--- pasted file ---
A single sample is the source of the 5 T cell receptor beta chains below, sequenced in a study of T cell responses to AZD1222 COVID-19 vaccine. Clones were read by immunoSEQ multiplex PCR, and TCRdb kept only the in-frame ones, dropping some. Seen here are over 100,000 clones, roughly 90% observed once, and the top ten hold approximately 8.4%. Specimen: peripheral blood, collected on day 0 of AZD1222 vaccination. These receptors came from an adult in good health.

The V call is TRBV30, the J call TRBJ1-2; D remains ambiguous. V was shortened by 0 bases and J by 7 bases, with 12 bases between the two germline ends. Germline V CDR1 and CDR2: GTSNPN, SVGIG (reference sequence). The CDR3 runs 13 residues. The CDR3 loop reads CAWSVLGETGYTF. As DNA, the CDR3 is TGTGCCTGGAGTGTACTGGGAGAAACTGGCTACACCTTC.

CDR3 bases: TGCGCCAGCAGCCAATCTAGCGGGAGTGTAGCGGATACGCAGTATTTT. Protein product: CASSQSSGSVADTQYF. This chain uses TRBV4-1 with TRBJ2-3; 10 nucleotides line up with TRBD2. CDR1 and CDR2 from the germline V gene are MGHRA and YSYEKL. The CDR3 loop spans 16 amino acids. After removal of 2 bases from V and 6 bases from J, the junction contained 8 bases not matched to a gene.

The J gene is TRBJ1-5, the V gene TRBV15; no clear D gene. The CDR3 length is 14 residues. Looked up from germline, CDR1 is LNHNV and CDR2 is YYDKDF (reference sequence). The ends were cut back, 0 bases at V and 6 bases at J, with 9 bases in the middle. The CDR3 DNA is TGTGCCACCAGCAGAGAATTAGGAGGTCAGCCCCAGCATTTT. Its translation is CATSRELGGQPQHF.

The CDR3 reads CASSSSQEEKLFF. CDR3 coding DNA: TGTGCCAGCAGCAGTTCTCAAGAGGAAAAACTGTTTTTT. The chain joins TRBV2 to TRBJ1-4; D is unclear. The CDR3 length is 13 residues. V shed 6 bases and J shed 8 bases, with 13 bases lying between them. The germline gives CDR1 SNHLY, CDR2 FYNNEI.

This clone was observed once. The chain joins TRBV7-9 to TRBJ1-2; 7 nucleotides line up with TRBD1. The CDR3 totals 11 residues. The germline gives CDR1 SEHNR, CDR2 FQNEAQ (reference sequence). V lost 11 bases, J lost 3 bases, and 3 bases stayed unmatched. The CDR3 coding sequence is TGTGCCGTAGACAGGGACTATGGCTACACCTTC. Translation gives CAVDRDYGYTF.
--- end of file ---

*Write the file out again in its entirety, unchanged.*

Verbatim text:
A single sample is the source of the 5 T cell receptor beta chains below, sequenced in a study of T cell responses to AZD1222 COVID-19 vaccine. Clones were read by immunoSEQ multiplex PCR, and TCRdb kept only the in-frame ones, dropping some. Seen here are over 100,000 clones, roughly 90% observed once, and the top ten hold approximately 8.4%. Specimen: peripheral blood, collected on day 0 of AZD1222 vaccination. These receptors came from an adult in good health.

The V call is TRBV30, the J call TRBJ1-2; D remains ambiguous. V was shortened by 0 bases and J by 7 bases, with 12 bases between the two germline ends. Germline V CDR1 and CDR2: GTSNPN, SVGIG (reference sequence). The CDR3 runs 13 residues. The CDR3 loop reads CAWSVLGETGYTF. As DNA, the CDR3 is TGTGCCTGGAGTGTACTGGGAGAAACTGGCTACACCTTC.

CDR3 bases: TGCGCCAGCAGCCAATCTAGCGGGAGTGTAGCGGATACGCAGTATTTT. Protein product: CASSQSSGSVADTQYF. This chain uses TRBV4-1 with TRBJ2-3; 10 nucleotides line up with TRBD2. CDR1 and CDR2 from the germline V gene are MGHRA and YSYEKL. The CDR3 loop spans 16 amino acids. After removal of 2 bases from V and 6 bases from J, the junction contained 8 bases not matched to a gene.

The J gene is TRBJ1-5, the V gene TRBV15; no clear D gene. The CDR3 length is 14 residues. Looked up from germline, CDR1 is LNHNV and CDR2 is YYDKDF (reference sequence). The ends were cut back, 0 bases at V and 6 bases at J, with 9 bases in the middle. The CDR3 DNA is TGTGCCACCAGCAGAGAATTAGGAGGTCAGCCCCAGCATTTT. Its translation is CATSRELGGQPQHF.

The CDR3 reads CASSSSQEEKLFF. CDR3 coding DNA: TGTGCCAGCAGCAGTTCTCAAGAGGAAAAACTGTTTTTT. The chain joins TRBV2 to TRBJ1-4; D is unclear. The CDR3 length is 13 residues. V shed 6 bases and J shed 8 bases, with 13 bases lying between them. The germline gives CDR1 SNHLY, CDR2 FYNNEI.

This clone was observed once. The chain joins TRBV7-9 to TRBJ1-2; 7 nucleotides line up with TRBD1. The CDR3 totals 11 residues. The germline gives CDR1 SEHNR, CDR2 FQNEAQ (reference sequence). V lost 11 bases, J lost 3 bases, and 3 bases stayed unmatched. The CDR3 coding sequence is TGTGCCGTAGACAGGGACTATGGCTACACCTTC. Translation gives CAVDRDYGYTF.